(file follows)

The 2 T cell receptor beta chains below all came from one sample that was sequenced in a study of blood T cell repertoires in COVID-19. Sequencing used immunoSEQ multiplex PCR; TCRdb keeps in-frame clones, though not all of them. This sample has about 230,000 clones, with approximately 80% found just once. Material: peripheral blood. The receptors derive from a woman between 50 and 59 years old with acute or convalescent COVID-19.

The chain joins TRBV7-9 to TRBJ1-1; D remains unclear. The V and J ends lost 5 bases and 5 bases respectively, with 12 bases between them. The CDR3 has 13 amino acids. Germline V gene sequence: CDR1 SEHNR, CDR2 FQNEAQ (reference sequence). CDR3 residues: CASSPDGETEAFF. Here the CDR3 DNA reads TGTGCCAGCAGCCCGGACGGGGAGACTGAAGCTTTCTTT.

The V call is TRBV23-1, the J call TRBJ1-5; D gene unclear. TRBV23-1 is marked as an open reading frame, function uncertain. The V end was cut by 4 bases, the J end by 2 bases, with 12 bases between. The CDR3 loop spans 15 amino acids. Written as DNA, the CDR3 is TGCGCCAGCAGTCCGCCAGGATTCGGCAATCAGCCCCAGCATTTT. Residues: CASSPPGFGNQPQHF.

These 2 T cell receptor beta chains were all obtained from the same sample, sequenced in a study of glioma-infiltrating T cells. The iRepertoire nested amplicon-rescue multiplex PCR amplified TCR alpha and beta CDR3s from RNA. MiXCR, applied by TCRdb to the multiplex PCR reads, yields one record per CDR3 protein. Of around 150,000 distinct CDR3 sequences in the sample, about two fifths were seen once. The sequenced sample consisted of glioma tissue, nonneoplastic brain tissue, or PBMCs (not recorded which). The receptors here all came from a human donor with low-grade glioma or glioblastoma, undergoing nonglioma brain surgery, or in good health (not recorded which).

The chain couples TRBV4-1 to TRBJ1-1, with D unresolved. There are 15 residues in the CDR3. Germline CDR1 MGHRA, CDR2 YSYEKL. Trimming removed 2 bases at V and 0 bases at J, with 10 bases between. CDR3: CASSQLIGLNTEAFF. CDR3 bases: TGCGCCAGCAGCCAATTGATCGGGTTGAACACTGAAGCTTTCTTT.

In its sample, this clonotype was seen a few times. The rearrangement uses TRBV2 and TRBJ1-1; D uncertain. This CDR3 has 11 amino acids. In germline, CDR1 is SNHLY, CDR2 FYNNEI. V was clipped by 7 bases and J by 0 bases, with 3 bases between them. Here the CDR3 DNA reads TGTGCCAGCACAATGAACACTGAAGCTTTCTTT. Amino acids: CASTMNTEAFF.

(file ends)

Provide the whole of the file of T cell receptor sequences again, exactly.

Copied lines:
The 2 T cell receptor beta chains below all came from one sample that was sequenced in a study of blood T cell repertoires in COVID-19. Sequencing used immunoSEQ multiplex PCR; TCRdb keeps in-frame clones, though not all of them. This sample has about 230,000 clones, with approximately 80% found just once. Material: peripheral blood. The receptors derive from a woman between 50 and 59 years old with acute or convalescent COVID-19.

The chain joins TRBV7-9 to TRBJ1-1; D remains unclear. The V and J ends lost 5 bases and 5 bases respectively, with 12 bases between them. The CDR3 has 13 amino acids. Germline V gene sequence: CDR1 SEHNR, CDR2 FQNEAQ (reference sequence). CDR3 residues: CASSPDGETEAFF. Here the CDR3 DNA reads TGTGCCAGCAGCCCGGACGGGGAGACTGAAGCTTTCTTT.

The V call is TRBV23-1, the J call TRBJ1-5; D gene unclear. TRBV23-1 is marked as an open reading frame, function uncertain. The V end was cut by 4 bases, the J end by 2 bases, with 12 bases between. The CDR3 loop spans 15 amino acids. Written as DNA, the CDR3 is TGCGCCAGCAGTCCGCCAGGATTCGGCAATCAGCCCCAGCATTTT. Residues: CASSPPGFGNQPQHF.

These 2 T cell receptor beta chains were all obtained from the same sample, sequenced in a study of glioma-infiltrating T cells. The iRepertoire nested amplicon-rescue multiplex PCR amplified TCR alpha and beta CDR3s from RNA. MiXCR, applied by TCRdb to the multiplex PCR reads, yields one record per CDR3 protein. Of around 150,000 distinct CDR3 sequences in the sample, about two fifths were seen once. The sequenced sample consisted of glioma tissue, nonneoplastic brain tissue, or PBMCs (not recorded which). The receptors here all came from a human donor with low-grade glioma or glioblastoma, undergoing nonglioma brain surgery, or in good health (not recorded which).

The chain couples TRBV4-1 to TRBJ1-1, with D unresolved. There are 15 residues in the CDR3. Germline CDR1 MGHRA, CDR2 YSYEKL. Trimming removed 2 bases at V and 0 bases at J, with 10 bases between. CDR3: CASSQLIGLNTEAFF. CDR3 bases: TGCGCCAGCAGCCAATTGATCGGGTTGAACACTGAAGCTTTCTTT.

In its sample, this clonotype was seen a few times. The rearrangement uses TRBV2 and TRBJ1-1; D uncertain. This CDR3 has 11 amino acids. In germline, CDR1 is SNHLY, CDR2 FYNNEI. V was clipped by 7 bases and J by 0 bases, with 3 bases between them. Here the CDR3 DNA reads TGTGCCAGCACAATGAACACTGAAGCTTTCTTT. Amino acids: CASTMNTEAFF.